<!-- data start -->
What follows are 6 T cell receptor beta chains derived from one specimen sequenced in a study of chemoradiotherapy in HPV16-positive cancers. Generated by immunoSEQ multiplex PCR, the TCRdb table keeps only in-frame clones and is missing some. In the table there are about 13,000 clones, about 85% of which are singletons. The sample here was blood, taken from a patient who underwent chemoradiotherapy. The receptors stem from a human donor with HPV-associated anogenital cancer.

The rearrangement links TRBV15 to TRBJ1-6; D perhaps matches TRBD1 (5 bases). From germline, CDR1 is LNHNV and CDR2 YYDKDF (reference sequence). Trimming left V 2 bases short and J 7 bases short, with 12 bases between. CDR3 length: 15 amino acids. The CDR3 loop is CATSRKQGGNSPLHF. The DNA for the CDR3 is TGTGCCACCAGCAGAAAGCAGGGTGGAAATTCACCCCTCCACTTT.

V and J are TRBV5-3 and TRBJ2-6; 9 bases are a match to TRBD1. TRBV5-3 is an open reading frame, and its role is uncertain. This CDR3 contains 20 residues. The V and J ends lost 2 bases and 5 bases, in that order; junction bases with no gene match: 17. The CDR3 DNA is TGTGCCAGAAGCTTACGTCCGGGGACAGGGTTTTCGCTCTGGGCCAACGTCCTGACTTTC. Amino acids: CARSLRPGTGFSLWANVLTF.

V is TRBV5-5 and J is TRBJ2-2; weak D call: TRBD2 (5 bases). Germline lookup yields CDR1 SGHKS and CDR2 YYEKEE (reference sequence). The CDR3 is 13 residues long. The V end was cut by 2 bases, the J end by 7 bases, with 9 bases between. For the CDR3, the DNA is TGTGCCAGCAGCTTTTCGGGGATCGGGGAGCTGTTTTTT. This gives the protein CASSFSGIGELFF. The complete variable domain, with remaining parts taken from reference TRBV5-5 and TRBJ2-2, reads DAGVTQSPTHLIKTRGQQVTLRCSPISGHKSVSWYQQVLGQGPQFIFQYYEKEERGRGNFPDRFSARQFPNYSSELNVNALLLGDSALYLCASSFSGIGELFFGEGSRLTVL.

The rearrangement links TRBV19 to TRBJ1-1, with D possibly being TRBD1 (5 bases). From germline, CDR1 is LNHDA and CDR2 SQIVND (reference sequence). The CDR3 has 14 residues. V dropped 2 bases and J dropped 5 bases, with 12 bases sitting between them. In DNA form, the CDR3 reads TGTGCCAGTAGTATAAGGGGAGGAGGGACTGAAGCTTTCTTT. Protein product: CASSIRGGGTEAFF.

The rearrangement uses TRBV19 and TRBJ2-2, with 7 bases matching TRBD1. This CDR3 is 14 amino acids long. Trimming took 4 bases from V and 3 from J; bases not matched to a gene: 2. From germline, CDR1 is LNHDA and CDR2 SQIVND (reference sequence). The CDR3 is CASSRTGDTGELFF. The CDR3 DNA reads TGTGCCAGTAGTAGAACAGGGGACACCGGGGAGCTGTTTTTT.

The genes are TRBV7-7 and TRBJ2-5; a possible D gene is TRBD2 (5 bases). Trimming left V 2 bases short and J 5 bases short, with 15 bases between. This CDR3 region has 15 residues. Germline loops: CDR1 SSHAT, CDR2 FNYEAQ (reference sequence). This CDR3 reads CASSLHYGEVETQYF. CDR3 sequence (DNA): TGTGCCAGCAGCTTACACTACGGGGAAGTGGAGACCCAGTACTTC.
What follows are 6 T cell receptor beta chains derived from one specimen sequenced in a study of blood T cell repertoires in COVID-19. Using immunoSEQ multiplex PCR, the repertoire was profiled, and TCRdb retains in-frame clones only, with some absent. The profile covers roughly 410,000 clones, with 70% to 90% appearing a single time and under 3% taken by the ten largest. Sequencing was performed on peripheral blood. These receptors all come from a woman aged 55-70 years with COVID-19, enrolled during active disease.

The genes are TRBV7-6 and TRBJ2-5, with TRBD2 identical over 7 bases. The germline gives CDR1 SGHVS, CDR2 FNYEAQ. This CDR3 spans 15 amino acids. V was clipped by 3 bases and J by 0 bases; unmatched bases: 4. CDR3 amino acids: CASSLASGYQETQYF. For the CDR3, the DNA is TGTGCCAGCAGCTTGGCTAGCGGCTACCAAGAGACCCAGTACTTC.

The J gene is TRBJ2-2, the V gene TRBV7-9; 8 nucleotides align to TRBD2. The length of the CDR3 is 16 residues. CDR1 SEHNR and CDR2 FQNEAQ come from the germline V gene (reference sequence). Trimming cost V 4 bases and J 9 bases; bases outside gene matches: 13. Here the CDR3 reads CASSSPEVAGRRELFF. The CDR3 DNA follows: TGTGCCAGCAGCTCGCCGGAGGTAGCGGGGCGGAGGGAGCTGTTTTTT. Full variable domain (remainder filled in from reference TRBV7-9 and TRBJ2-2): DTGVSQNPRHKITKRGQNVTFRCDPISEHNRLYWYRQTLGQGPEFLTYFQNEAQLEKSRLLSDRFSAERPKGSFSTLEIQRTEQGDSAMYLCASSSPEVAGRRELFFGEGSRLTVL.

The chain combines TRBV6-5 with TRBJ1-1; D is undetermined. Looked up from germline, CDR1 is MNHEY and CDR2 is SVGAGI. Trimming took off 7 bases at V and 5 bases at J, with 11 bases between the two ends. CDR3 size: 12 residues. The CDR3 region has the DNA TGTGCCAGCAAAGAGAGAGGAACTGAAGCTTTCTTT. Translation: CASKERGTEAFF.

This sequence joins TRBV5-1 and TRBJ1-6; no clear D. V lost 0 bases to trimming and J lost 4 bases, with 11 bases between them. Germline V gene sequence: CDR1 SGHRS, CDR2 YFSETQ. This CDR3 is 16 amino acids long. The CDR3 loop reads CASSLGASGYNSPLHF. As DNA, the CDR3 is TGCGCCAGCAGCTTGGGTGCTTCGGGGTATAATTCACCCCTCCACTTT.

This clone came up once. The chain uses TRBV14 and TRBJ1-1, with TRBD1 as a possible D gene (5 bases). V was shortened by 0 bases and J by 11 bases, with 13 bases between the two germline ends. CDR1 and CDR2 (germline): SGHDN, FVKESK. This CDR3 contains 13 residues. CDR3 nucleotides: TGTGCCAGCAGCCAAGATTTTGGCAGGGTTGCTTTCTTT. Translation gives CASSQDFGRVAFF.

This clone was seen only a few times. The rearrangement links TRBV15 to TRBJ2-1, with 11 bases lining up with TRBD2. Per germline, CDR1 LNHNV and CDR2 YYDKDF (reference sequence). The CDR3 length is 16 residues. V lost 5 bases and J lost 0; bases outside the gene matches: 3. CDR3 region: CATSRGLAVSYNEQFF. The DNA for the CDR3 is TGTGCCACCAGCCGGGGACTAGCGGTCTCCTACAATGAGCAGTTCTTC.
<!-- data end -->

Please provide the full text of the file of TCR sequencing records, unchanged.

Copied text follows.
What follows are 6 T cell receptor beta chains derived from one specimen sequenced in a study of chemoradiotherapy in HPV16-positive cancers. Generated by immunoSEQ multiplex PCR, the TCRdb table keeps only in-frame clones and is missing some. In the table there are about 13,000 clones, about 85% of which are singletons. The sample here was blood, taken from a patient who underwent chemoradiotherapy. The receptors stem from a human donor with HPV-associated anogenital cancer.

The rearrangement links TRBV15 to TRBJ1-6; D perhaps matches TRBD1 (5 bases). From germline, CDR1 is LNHNV and CDR2 YYDKDF (reference sequence). Trimming left V 2 bases short and J 7 bases short, with 12 bases between. CDR3 length: 15 amino acids. The CDR3 loop is CATSRKQGGNSPLHF. The DNA for the CDR3 is TGTGCCACCAGCAGAAAGCAGGGTGGAAATTCACCCCTCCACTTT.

V and J are TRBV5-3 and TRBJ2-6; 9 bases are a match to TRBD1. TRBV5-3 is an open reading frame, and its role is uncertain. This CDR3 contains 20 residues. The V and J ends lost 2 bases and 5 bases, in that order; junction bases with no gene match: 17. The CDR3 DNA is TGTGCCAGAAGCTTACGTCCGGGGACAGGGTTTTCGCTCTGGGCCAACGTCCTGACTTTC. Amino acids: CARSLRPGTGFSLWANVLTF.

V is TRBV5-5 and J is TRBJ2-2; weak D call: TRBD2 (5 bases). Germline lookup yields CDR1 SGHKS and CDR2 YYEKEE (reference sequence). The CDR3 is 13 residues long. The V end was cut by 2 bases, the J end by 7 bases, with 9 bases between. For the CDR3, the DNA is TGTGCCAGCAGCTTTTCGGGGATCGGGGAGCTGTTTTTT. This gives the protein CASSFSGIGELFF. The complete variable domain, with remaining parts taken from reference TRBV5-5 and TRBJ2-2, reads DAGVTQSPTHLIKTRGQQVTLRCSPISGHKSVSWYQQVLGQGPQFIFQYYEKEERGRGNFPDRFSARQFPNYSSELNVNALLLGDSALYLCASSFSGIGELFFGEGSRLTVL.

The rearrangement links TRBV19 to TRBJ1-1, with D possibly being TRBD1 (5 bases). From germline, CDR1 is LNHDA and CDR2 SQIVND (reference sequence). The CDR3 has 14 residues. V dropped 2 bases and J dropped 5 bases, with 12 bases sitting between them. In DNA form, the CDR3 reads TGTGCCAGTAGTATAAGGGGAGGAGGGACTGAAGCTTTCTTT. Protein product: CASSIRGGGTEAFF.

The rearrangement uses TRBV19 and TRBJ2-2, with 7 bases matching TRBD1. This CDR3 is 14 amino acids long. Trimming took 4 bases from V and 3 from J; bases not matched to a gene: 2. From germline, CDR1 is LNHDA and CDR2 SQIVND (reference sequence). The CDR3 is CASSRTGDTGELFF. The CDR3 DNA reads TGTGCCAGTAGTAGAACAGGGGACACCGGGGAGCTGTTTTTT.

The genes are TRBV7-7 and TRBJ2-5; a possible D gene is TRBD2 (5 bases). Trimming left V 2 bases short and J 5 bases short, with 15 bases between. This CDR3 region has 15 residues. Germline loops: CDR1 SSHAT, CDR2 FNYEAQ (reference sequence). This CDR3 reads CASSLHYGEVETQYF. CDR3 sequence (DNA): TGTGCCAGCAGCTTACACTACGGGGAAGTGGAGACCCAGTACTTC.
What follows are 6 T cell receptor beta chains derived from one specimen sequenced in a study of blood T cell repertoires in COVID-19. Using immunoSEQ multiplex PCR, the repertoire was profiled, and TCRdb retains in-frame clones only, with some absent. The profile covers roughly 410,000 clones, with 70% to 90% appearing a single time and under 3% taken by the ten largest. Sequencing was performed on peripheral blood. These receptors all come from a woman aged 55-70 years with COVID-19, enrolled during active disease.

The genes are TRBV7-6 and TRBJ2-5, with TRBD2 identical over 7 bases. The germline gives CDR1 SGHVS, CDR2 FNYEAQ. This CDR3 spans 15 amino acids. V was clipped by 3 bases and J by 0 bases; unmatched bases: 4. CDR3 amino acids: CASSLASGYQETQYF. For the CDR3, the DNA is TGTGCCAGCAGCTTGGCTAGCGGCTACCAAGAGACCCAGTACTTC.

The J gene is TRBJ2-2, the V gene TRBV7-9; 8 nucleotides align to TRBD2. The length of the CDR3 is 16 residues. CDR1 SEHNR and CDR2 FQNEAQ come from the germline V gene (reference sequence). Trimming cost V 4 bases and J 9 bases; bases outside gene matches: 13. Here the CDR3 reads CASSSPEVAGRRELFF. The CDR3 DNA follows: TGTGCCAGCAGCTCGCCGGAGGTAGCGGGGCGGAGGGAGCTGTTTTTT. Full variable domain (remainder filled in from reference TRBV7-9 and TRBJ2-2): DTGVSQNPRHKITKRGQNVTFRCDPISEHNRLYWYRQTLGQGPEFLTYFQNEAQLEKSRLLSDRFSAERPKGSFSTLEIQRTEQGDSAMYLCASSSPEVAGRRELFFGEGSRLTVL.

The chain combines TRBV6-5 with TRBJ1-1; D is undetermined. Looked up from germline, CDR1 is MNHEY and CDR2 is SVGAGI. Trimming took off 7 bases at V and 5 bases at J, with 11 bases between the two ends. CDR3 size: 12 residues. The CDR3 region has the DNA TGTGCCAGCAAAGAGAGAGGAACTGAAGCTTTCTTT. Translation: CASKERGTEAFF.

This sequence joins TRBV5-1 and TRBJ1-6; no clear D. V lost 0 bases to trimming and J lost 4 bases, with 11 bases between them. Germline V gene sequence: CDR1 SGHRS, CDR2 YFSETQ. This CDR3 is 16 amino acids long. The CDR3 loop reads CASSLGASGYNSPLHF. As DNA, the CDR3 is TGCGCCAGCAGCTTGGGTGCTTCGGGGTATAATTCACCCCTCCACTTT.

This clone came up once. The chain uses TRBV14 and TRBJ1-1, with TRBD1 as a possible D gene (5 bases). V was shortened by 0 bases and J by 11 bases, with 13 bases between the two germline ends. CDR1 and CDR2 (germline): SGHDN, FVKESK. This CDR3 contains 13 residues. CDR3 nucleotides: TGTGCCAGCAGCCAAGATTTTGGCAGGGTTGCTTTCTTT. Translation gives CASSQDFGRVAFF.

This clone was seen only a few times. The rearrangement links TRBV15 to TRBJ2-1, with 11 bases lining up with TRBD2. Per germline, CDR1 LNHNV and CDR2 YYDKDF (reference sequence). The CDR3 length is 16 residues. V lost 5 bases and J lost 0; bases outside the gene matches: 3. CDR3 region: CATSRGLAVSYNEQFF. The DNA for the CDR3 is TGTGCCACCAGCCGGGGACTAGCGGTCTCCTACAATGAGCAGTTCTTC.